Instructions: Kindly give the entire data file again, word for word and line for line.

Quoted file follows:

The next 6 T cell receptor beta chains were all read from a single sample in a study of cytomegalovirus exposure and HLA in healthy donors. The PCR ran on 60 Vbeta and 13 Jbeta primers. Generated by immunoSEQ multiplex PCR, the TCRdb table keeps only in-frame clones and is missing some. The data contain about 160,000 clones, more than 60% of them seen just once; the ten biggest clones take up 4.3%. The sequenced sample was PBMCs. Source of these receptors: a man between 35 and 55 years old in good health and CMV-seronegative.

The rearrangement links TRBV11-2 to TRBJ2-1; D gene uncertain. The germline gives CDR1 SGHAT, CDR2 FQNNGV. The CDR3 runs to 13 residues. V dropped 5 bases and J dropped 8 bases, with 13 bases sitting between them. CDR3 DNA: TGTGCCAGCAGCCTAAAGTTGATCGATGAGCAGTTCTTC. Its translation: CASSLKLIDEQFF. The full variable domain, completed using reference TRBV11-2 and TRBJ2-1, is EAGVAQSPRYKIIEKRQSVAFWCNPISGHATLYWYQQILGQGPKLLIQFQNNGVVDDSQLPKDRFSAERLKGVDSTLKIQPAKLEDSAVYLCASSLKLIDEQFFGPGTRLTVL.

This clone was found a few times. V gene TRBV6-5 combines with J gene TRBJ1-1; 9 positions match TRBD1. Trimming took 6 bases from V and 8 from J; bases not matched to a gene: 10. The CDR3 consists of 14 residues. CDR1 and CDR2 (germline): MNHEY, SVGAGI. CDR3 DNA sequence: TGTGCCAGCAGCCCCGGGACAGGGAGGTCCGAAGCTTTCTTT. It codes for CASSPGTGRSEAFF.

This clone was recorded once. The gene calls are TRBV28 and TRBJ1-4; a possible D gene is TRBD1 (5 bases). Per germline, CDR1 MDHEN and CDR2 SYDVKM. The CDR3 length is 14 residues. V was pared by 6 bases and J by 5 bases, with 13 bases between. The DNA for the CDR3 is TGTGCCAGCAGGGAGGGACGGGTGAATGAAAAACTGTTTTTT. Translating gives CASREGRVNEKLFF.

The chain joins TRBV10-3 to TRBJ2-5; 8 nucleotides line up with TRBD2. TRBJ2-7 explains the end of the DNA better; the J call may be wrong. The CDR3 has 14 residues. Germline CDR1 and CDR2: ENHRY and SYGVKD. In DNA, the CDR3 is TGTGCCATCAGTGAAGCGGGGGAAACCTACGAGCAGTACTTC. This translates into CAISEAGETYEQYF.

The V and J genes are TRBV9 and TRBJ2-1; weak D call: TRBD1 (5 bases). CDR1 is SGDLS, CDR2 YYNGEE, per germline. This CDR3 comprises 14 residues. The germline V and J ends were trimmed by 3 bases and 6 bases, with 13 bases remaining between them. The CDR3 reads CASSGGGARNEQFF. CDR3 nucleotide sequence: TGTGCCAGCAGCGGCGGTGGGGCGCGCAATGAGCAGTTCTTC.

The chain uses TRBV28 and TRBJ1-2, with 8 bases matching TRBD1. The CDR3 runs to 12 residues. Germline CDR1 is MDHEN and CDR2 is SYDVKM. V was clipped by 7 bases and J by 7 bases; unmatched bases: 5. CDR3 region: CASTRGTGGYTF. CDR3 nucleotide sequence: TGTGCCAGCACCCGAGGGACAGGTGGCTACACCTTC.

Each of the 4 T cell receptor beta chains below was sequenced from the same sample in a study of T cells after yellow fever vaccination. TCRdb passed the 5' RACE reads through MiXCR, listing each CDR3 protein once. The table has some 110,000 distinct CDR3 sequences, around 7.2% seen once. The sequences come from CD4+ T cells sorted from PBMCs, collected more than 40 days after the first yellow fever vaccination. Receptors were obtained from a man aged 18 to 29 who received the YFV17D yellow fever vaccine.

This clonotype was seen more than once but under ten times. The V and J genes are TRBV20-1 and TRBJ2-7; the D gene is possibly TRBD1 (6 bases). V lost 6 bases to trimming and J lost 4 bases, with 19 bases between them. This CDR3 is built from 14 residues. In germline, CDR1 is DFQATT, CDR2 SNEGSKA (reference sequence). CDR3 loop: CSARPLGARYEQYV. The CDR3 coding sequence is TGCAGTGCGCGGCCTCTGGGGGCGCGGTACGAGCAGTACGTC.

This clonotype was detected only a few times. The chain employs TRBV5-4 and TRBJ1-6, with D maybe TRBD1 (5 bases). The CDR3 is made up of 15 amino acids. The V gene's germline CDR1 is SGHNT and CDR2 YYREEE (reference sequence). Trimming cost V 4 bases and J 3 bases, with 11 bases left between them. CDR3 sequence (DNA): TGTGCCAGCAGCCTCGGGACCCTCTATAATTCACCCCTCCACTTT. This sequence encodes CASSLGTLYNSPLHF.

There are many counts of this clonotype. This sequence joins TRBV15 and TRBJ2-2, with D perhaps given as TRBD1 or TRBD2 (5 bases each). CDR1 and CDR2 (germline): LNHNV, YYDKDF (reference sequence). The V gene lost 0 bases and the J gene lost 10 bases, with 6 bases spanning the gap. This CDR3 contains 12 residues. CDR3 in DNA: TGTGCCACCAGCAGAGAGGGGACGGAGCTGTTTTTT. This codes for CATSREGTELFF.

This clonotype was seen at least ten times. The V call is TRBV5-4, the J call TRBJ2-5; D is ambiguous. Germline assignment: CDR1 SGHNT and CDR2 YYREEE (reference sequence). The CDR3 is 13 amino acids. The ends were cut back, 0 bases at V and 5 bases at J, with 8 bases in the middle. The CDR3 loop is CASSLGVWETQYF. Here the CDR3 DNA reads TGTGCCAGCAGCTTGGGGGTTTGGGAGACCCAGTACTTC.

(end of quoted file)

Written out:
The next 6 T cell receptor beta chains were all read from a single sample in a study of cytomegalovirus exposure and HLA in healthy donors. The PCR ran on 60 Vbeta and 13 Jbeta primers. Generated by immunoSEQ multiplex PCR, the TCRdb table keeps only in-frame clones and is missing some. The data contain about 160,000 clones, more than 60% of them seen just once; the ten biggest clones take up 4.3%. The sequenced sample was PBMCs. Source of these receptors: a man between 35 and 55 years old in good health and CMV-seronegative.

The rearrangement links TRBV11-2 to TRBJ2-1; D gene uncertain. The germline gives CDR1 SGHAT, CDR2 FQNNGV. The CDR3 runs to 13 residues. V dropped 5 bases and J dropped 8 bases, with 13 bases sitting between them. CDR3 DNA: TGTGCCAGCAGCCTAAAGTTGATCGATGAGCAGTTCTTC. Its translation: CASSLKLIDEQFF. The full variable domain, completed using reference TRBV11-2 and TRBJ2-1, is EAGVAQSPRYKIIEKRQSVAFWCNPISGHATLYWYQQILGQGPKLLIQFQNNGVVDDSQLPKDRFSAERLKGVDSTLKIQPAKLEDSAVYLCASSLKLIDEQFFGPGTRLTVL.

This clone was found a few times. V gene TRBV6-5 combines with J gene TRBJ1-1; 9 positions match TRBD1. Trimming took 6 bases from V and 8 from J; bases not matched to a gene: 10. The CDR3 consists of 14 residues. CDR1 and CDR2 (germline): MNHEY, SVGAGI. CDR3 DNA sequence: TGTGCCAGCAGCCCCGGGACAGGGAGGTCCGAAGCTTTCTTT. It codes for CASSPGTGRSEAFF.

This clone was recorded once. The gene calls are TRBV28 and TRBJ1-4; a possible D gene is TRBD1 (5 bases). Per germline, CDR1 MDHEN and CDR2 SYDVKM. The CDR3 length is 14 residues. V was pared by 6 bases and J by 5 bases, with 13 bases between. The DNA for the CDR3 is TGTGCCAGCAGGGAGGGACGGGTGAATGAAAAACTGTTTTTT. Translating gives CASREGRVNEKLFF.

The chain joins TRBV10-3 to TRBJ2-5; 8 nucleotides line up with TRBD2. TRBJ2-7 explains the end of the DNA better; the J call may be wrong. The CDR3 has 14 residues. Germline CDR1 and CDR2: ENHRY and SYGVKD. In DNA, the CDR3 is TGTGCCATCAGTGAAGCGGGGGAAACCTACGAGCAGTACTTC. This translates into CAISEAGETYEQYF.

The V and J genes are TRBV9 and TRBJ2-1; weak D call: TRBD1 (5 bases). CDR1 is SGDLS, CDR2 YYNGEE, per germline. This CDR3 comprises 14 residues. The germline V and J ends were trimmed by 3 bases and 6 bases, with 13 bases remaining between them. The CDR3 reads CASSGGGARNEQFF. CDR3 nucleotide sequence: TGTGCCAGCAGCGGCGGTGGGGCGCGCAATGAGCAGTTCTTC.

The chain uses TRBV28 and TRBJ1-2, with 8 bases matching TRBD1. The CDR3 runs to 12 residues. Germline CDR1 is MDHEN and CDR2 is SYDVKM. V was clipped by 7 bases and J by 7 bases; unmatched bases: 5. CDR3 region: CASTRGTGGYTF. CDR3 nucleotide sequence: TGTGCCAGCACCCGAGGGACAGGTGGCTACACCTTC.

Each of the 4 T cell receptor beta chains below was sequenced from the same sample in a study of T cells after yellow fever vaccination. TCRdb passed the 5' RACE reads through MiXCR, listing each CDR3 protein once. The table has some 110,000 distinct CDR3 sequences, around 7.2% seen once. The sequences come from CD4+ T cells sorted from PBMCs, collected more than 40 days after the first yellow fever vaccination. Receptors were obtained from a man aged 18 to 29 who received the YFV17D yellow fever vaccine.

This clonotype was seen more than once but under ten times. The V and J genes are TRBV20-1 and TRBJ2-7; the D gene is possibly TRBD1 (6 bases). V lost 6 bases to trimming and J lost 4 bases, with 19 bases between them. This CDR3 is built from 14 residues. In germline, CDR1 is DFQATT, CDR2 SNEGSKA (reference sequence). CDR3 loop: CSARPLGARYEQYV. The CDR3 coding sequence is TGCAGTGCGCGGCCTCTGGGGGCGCGGTACGAGCAGTACGTC.

This clonotype was detected only a few times. The chain employs TRBV5-4 and TRBJ1-6, with D maybe TRBD1 (5 bases). The CDR3 is made up of 15 amino acids. The V gene's germline CDR1 is SGHNT and CDR2 YYREEE (reference sequence). Trimming cost V 4 bases and J 3 bases, with 11 bases left between them. CDR3 sequence (DNA): TGTGCCAGCAGCCTCGGGACCCTCTATAATTCACCCCTCCACTTT. This sequence encodes CASSLGTLYNSPLHF.

There are many counts of this clonotype. This sequence joins TRBV15 and TRBJ2-2, with D perhaps given as TRBD1 or TRBD2 (5 bases each). CDR1 and CDR2 (germline): LNHNV, YYDKDF (reference sequence). The V gene lost 0 bases and the J gene lost 10 bases, with 6 bases spanning the gap. This CDR3 contains 12 residues. CDR3 in DNA: TGTGCCACCAGCAGAGAGGGGACGGAGCTGTTTTTT. This codes for CATSREGTELFF.

This clonotype was seen at least ten times. The V call is TRBV5-4, the J call TRBJ2-5; D is ambiguous. Germline assignment: CDR1 SGHNT and CDR2 YYREEE (reference sequence). The CDR3 is 13 amino acids. The ends were cut back, 0 bases at V and 5 bases at J, with 8 bases in the middle. The CDR3 loop is CASSLGVWETQYF. Here the CDR3 DNA reads TGTGCCAGCAGCTTGGGGGTTTGGGAGACCCAGTACTTC.